COVINGTON, KY - The former executive director of a federally funded northern Kentucky drug task force has admitted he stole money that belonged to the task force.
Timothy George Fegan, 52, pleaded guilty to one count of theft of government money. Fegan, who worked for the Buffalo Trace/Gateway Narcotics Task Force at the time, wrongfully took thousands of dollars from the organization, over an extended period. Fegan acknowledged that he took cash proceeds that Task Force agents had seized during drug investigations and took money that the Task Force kept on hand to perform undercover drug buys.
Between November 2011 and November 2012, the Task Force received approximately $150,000 in federal funding. Fegan admitted that he stole thousands of dollars in Task Force funds during this period. At sentencing, the Court will determine the total amount of money that Fegan stole from the Task Force, during the period from December 31, 2009 to November 2012.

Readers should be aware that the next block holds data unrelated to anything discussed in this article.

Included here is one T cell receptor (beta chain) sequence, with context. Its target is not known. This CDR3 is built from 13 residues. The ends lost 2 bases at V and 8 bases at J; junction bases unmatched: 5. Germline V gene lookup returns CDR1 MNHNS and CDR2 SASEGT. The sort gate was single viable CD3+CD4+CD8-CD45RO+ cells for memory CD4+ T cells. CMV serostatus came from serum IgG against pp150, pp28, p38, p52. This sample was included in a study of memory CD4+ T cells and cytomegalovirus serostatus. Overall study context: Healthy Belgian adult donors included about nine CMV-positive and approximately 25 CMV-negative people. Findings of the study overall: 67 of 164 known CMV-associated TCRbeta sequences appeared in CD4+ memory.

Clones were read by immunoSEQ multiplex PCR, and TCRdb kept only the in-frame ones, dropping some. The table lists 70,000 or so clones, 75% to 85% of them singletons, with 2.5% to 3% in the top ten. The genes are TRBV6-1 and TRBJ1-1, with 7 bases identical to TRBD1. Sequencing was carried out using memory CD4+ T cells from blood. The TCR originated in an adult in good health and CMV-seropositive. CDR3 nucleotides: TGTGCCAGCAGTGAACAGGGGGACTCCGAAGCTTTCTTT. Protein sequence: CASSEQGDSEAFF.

The Buffalo Trace/Gateway Narcotics Task Force was organized by several county and city governments and was responsible for the investigation of drug crimes in various northern and eastern Kentucky counties. The Task Force was funded by federal and state grants and contributions from the county and city governments that formed the Task Force. The Task Force’s operations are based in Maysville, KY., and Fegan worked for the Task Force during this period, including serving as Interim Executive Director from December 31, 2009 through March 2010 and Executive Director from April 2010 until November 2012. The Task Force ceased its operations in early 2013.
Kerry B. Harvey, U.S. Attorney for the Eastern District of Kentucky, and Perrye Turner, Special Agent in Charge, FBI, jointly announced the guilty plea.
The investigation was conducted by the FBI and the Kentucky State Police. Assistant U.S. Attorney Andrew T. Boone is prosecuting this case for the U.S. Attorney’s Office on behalf of the federal government.
Sentencing is scheduled for June 19, 2014. The theft of government money offense carries a maximum of 10 years in prison and a maximum fine of $250,000. The sentence will be imposed by the Court after consideration of the U.S. Sentencing Guidelines and the applicable federal statutes.